There was nothing left of the Family of Israel in the original root and its associated branches: “they were all wrong; and the Personage who addressed me said that all their creeds were an abomination in his sight; that those professors were all corrupt; that: ‘they draw near to me with their lips, but their hearts are far from me, they teach for doctrines the commandments of men, having a form of godliness, but they deny the power thereof.'” (JS-H 1: 19.)
The Lord’s reaction is telling. He immediately wondered “What shall we do unto the tree, that I may preserve again good fruit thereof unto my own self?” (5: 33.) The Lord is neither an optimist nor a pessimist. He is a pragmatic laborer. It is not about blame, only about taking the required next step to rehabilitate the cumbered and unprofitable tree. God’s ways are indeed higher. (Isa. 55: 9.)
The Jacob 5 discussion will resume Monday. This is a current-events comment:
The City Creek multi-billion dollar project has excited a lot of criticism. The result has been dismay by many faithful Latter-day Saints. Their anxiety over the project has become the subject of many conversations on the Internet.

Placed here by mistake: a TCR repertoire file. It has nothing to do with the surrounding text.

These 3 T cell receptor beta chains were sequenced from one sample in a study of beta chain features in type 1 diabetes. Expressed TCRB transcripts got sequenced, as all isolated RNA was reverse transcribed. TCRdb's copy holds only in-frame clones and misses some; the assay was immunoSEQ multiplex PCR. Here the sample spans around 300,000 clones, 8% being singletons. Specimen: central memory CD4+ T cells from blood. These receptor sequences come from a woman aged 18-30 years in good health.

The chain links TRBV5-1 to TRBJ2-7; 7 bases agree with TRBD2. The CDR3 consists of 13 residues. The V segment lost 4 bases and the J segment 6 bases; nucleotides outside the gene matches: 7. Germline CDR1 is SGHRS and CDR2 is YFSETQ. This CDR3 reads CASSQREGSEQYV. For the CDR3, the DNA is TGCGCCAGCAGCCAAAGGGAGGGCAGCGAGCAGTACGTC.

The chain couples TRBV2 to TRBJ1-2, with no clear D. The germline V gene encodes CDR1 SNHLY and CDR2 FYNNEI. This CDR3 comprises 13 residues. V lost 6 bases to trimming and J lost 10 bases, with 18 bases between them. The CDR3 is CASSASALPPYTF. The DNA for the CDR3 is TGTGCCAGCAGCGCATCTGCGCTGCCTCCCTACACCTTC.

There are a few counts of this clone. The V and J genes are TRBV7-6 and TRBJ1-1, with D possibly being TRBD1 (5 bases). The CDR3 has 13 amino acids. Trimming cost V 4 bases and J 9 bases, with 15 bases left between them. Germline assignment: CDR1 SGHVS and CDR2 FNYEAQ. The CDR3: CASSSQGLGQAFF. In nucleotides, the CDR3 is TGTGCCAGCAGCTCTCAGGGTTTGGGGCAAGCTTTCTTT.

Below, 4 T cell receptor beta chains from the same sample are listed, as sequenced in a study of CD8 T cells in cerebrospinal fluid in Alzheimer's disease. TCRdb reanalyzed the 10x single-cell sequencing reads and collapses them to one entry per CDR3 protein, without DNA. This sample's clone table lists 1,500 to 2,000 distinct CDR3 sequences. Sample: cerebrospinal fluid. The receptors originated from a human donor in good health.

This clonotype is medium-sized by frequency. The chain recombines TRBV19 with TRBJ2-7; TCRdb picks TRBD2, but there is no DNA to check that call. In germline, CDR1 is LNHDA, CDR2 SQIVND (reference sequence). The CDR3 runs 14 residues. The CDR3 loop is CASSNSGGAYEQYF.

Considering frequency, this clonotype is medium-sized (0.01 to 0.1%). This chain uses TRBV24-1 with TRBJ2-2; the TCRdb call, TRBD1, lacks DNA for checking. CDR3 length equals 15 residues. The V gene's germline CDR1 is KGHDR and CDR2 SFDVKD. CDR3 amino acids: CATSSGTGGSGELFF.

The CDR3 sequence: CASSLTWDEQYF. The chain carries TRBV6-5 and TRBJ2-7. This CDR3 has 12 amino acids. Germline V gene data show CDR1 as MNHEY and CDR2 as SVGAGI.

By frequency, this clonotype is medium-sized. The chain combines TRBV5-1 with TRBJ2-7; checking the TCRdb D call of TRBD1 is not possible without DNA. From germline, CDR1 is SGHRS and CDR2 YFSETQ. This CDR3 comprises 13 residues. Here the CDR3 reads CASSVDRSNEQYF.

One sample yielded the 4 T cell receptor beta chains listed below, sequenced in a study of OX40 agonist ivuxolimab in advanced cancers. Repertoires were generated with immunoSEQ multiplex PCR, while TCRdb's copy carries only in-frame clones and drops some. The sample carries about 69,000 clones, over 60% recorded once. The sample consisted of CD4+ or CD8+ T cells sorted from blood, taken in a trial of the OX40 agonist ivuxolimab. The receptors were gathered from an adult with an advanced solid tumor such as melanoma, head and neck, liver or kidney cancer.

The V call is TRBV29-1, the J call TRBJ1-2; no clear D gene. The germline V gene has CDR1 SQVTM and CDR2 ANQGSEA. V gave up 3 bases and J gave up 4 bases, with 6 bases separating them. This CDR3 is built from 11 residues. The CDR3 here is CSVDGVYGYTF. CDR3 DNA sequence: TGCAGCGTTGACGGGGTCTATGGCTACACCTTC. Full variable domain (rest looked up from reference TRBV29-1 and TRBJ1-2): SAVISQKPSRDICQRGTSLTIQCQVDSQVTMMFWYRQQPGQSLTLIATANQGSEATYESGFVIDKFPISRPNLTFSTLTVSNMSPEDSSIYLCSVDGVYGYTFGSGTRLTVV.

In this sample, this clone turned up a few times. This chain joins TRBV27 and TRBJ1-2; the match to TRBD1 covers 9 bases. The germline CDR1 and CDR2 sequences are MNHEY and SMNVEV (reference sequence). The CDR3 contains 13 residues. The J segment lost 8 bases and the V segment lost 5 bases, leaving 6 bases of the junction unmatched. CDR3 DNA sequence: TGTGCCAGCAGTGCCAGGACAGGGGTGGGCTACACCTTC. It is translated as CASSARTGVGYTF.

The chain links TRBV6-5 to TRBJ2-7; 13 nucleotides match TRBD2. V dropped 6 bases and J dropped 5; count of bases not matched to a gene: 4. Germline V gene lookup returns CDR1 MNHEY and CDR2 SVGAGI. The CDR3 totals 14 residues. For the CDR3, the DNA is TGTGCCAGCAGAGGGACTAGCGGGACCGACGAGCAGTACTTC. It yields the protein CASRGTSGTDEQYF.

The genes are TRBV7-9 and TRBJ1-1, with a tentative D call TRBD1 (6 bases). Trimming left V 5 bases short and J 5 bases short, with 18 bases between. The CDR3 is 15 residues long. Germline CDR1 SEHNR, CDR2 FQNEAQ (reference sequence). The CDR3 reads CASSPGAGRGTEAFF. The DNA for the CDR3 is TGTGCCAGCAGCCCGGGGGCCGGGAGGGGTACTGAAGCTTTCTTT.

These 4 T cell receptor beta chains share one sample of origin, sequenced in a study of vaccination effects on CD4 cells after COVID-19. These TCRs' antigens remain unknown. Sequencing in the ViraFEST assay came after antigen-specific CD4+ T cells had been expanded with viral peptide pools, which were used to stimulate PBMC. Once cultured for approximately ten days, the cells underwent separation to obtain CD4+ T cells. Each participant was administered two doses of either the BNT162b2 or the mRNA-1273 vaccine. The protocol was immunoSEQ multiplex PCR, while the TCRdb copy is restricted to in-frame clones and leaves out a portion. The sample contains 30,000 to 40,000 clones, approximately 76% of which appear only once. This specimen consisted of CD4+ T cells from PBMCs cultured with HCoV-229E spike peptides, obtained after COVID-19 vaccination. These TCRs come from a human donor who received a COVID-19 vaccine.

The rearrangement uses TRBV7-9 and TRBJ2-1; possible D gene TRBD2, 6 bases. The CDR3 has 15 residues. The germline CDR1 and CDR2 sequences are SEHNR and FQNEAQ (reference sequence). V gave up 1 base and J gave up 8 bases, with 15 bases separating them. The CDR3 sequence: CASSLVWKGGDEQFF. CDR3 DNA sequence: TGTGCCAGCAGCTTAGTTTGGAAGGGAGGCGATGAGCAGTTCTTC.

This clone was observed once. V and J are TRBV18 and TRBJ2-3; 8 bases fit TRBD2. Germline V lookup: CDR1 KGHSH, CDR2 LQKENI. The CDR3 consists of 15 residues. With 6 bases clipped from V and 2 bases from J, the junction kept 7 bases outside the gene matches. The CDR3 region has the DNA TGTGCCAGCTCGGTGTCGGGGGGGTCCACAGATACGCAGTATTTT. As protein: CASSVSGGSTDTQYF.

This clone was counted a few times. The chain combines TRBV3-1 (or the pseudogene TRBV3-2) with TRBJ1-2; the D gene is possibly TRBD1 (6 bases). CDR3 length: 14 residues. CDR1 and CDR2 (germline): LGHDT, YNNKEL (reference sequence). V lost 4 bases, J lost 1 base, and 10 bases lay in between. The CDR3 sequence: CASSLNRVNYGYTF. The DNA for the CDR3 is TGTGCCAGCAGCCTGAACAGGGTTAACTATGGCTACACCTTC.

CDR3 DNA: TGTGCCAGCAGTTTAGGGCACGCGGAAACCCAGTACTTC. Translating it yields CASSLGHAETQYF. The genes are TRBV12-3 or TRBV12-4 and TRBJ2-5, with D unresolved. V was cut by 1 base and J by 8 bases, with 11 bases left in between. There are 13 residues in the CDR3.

To grapple with this outpouring of criticism and in some cases disgust, the church has paid employees and volunteers who post on-line responses using personas, or anonymous identities to beat back those who express concern. Many of the multiple personas are put up by the same church employee.
The arguments advanced by those who are concerned about the investment in the City Creek shopping center most often cite scripture. Their observations are based on sincere belief, supported by positions taken from scripture study, and reflect honest concern. The defense is based on the concept of supporting the leadership, sustaining the church’s prophet, and uses comments taken from church talks, sermons, etc.